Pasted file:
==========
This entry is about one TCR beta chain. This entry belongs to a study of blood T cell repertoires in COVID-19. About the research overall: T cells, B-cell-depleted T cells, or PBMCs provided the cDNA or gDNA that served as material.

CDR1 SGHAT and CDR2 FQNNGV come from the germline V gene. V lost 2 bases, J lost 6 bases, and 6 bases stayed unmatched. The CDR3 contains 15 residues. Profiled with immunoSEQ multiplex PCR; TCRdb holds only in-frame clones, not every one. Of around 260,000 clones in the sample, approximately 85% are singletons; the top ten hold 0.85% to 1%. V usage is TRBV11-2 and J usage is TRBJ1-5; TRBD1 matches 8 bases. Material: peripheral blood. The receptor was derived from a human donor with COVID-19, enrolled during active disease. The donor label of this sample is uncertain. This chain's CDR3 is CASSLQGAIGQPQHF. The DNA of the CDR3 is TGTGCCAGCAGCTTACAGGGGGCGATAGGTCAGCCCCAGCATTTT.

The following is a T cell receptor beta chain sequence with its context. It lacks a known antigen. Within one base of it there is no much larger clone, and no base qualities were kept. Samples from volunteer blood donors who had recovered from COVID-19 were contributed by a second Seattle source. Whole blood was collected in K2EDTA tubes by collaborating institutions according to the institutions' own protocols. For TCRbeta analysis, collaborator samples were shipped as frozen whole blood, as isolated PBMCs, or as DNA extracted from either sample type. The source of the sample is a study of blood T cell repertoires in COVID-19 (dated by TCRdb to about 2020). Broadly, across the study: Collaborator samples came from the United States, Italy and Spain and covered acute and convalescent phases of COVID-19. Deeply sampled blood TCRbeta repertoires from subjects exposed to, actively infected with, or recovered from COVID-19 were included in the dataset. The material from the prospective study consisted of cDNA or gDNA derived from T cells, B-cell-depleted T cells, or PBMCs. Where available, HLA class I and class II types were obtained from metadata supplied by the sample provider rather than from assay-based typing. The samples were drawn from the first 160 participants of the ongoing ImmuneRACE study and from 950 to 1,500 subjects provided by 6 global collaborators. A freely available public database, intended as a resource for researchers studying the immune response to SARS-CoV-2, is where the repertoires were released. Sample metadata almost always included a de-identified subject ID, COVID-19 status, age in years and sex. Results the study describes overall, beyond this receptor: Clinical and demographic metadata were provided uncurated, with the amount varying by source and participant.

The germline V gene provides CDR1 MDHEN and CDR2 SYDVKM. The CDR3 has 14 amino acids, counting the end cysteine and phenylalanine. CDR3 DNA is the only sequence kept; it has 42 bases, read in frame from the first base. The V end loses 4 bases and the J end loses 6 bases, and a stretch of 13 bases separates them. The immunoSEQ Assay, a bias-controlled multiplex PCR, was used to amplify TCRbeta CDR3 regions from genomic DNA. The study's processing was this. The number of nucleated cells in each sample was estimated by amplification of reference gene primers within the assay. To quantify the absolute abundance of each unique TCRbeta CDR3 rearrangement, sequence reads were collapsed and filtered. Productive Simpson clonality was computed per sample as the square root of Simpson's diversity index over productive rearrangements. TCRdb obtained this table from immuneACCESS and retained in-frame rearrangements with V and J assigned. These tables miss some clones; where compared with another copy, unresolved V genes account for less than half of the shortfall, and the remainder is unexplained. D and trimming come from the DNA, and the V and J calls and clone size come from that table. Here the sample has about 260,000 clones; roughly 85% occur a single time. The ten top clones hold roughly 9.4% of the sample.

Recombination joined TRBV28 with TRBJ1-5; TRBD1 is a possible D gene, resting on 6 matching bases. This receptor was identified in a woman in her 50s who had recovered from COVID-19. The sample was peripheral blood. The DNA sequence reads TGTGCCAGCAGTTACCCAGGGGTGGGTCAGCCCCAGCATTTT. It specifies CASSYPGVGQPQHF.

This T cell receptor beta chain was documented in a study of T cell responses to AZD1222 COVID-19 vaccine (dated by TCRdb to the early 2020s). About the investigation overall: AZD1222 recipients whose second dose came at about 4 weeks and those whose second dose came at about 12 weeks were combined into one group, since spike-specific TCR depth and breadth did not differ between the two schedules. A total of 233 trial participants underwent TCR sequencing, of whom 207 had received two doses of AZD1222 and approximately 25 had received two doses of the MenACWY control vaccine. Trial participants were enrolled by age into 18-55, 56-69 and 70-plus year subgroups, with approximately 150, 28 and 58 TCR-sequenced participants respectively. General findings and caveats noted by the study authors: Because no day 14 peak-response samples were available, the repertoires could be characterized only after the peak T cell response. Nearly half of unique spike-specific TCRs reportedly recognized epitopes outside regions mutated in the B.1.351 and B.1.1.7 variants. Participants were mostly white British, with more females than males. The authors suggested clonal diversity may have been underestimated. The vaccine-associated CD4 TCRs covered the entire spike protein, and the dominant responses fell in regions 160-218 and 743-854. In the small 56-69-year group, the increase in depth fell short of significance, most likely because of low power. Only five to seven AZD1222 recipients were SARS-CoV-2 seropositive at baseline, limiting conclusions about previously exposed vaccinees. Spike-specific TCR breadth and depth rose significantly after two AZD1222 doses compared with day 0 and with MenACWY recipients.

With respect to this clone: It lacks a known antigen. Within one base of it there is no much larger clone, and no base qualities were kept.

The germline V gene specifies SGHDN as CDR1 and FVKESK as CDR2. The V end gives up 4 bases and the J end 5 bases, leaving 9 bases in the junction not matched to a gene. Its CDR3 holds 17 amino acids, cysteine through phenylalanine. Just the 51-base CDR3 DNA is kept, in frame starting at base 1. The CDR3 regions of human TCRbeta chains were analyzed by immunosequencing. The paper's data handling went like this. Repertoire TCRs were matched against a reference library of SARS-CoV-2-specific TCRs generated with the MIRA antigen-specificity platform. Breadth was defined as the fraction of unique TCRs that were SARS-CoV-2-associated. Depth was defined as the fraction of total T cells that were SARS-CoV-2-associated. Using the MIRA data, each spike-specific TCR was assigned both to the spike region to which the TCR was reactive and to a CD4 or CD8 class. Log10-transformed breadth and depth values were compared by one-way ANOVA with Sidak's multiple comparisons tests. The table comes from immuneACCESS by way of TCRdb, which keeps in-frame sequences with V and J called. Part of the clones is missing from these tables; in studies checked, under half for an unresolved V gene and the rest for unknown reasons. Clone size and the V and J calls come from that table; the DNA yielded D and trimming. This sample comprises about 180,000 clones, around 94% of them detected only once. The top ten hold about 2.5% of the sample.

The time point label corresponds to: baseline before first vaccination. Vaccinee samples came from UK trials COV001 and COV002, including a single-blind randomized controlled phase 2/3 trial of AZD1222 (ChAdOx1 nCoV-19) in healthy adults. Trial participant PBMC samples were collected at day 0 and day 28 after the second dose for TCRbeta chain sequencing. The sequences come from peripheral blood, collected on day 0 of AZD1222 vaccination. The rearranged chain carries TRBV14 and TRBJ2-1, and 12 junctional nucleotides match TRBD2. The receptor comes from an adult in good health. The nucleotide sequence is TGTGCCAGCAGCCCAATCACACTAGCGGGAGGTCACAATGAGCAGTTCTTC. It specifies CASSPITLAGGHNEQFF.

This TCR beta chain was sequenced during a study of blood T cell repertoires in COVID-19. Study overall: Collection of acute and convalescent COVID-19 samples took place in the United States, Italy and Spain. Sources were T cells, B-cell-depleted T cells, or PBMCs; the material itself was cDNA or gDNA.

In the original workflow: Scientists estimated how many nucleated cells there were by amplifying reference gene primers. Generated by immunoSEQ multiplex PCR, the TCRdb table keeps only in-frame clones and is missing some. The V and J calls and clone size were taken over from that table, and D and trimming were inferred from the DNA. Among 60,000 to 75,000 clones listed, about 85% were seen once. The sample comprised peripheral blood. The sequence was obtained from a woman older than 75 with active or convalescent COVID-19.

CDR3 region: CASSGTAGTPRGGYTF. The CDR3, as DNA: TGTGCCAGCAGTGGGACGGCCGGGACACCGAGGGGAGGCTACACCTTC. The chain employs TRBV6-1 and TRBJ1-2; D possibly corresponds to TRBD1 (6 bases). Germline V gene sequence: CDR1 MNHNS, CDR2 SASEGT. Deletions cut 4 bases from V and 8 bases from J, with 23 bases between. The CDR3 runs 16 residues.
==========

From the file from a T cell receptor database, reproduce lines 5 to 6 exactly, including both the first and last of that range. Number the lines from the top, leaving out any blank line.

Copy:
Recombination joined TRBV28 with TRBJ1-5; TRBD1 is a possible D gene, resting on 6 matching bases. This receptor was identified in a woman in her 50s who had recovered from COVID-19. The sample was peripheral blood. The DNA sequence reads TGTGCCAGCAGTTACCCAGGGGTGGGTCAGCCCCAGCATTTT. It specifies CASSYPGVGQPQHF.

This T cell receptor beta chain was documented in a study of T cell responses to AZD1222 COVID-19 vaccine (dated by TCRdb to the early 2020s). About the investigation overall: AZD1222 recipients whose second dose came at about 4 weeks and those whose second dose came at about 12 weeks were combined into one group, since spike-specific TCR depth and breadth did not differ between the two schedules. A total of 233 trial participants underwent TCR sequencing, of whom 207 had received two doses of AZD1222 and approximately 25 had received two doses of the MenACWY control vaccine. Trial participants were enrolled by age into 18-55, 56-69 and 70-plus year subgroups, with approximately 150, 28 and 58 TCR-sequenced participants respectively. General findings and caveats noted by the study authors: Because no day 14 peak-response samples were available, the repertoires could be characterized only after the peak T cell response. Nearly half of unique spike-specific TCRs reportedly recognized epitopes outside regions mutated in the B.1.351 and B.1.1.7 variants. Participants were mostly white British, with more females than males. The authors suggested clonal diversity may have been underestimated. The vaccine-associated CD4 TCRs covered the entire spike protein, and the dominant responses fell in regions 160-218 and 743-854. In the small 56-69-year group, the increase in depth fell short of significance, most likely because of low power. Only five to seven AZD1222 recipients were SARS-CoV-2 seropositive at baseline, limiting conclusions about previously exposed vaccinees. Spike-specific TCR breadth and depth rose significantly after two AZD1222 doses compared with day 0 and with MenACWY recipients.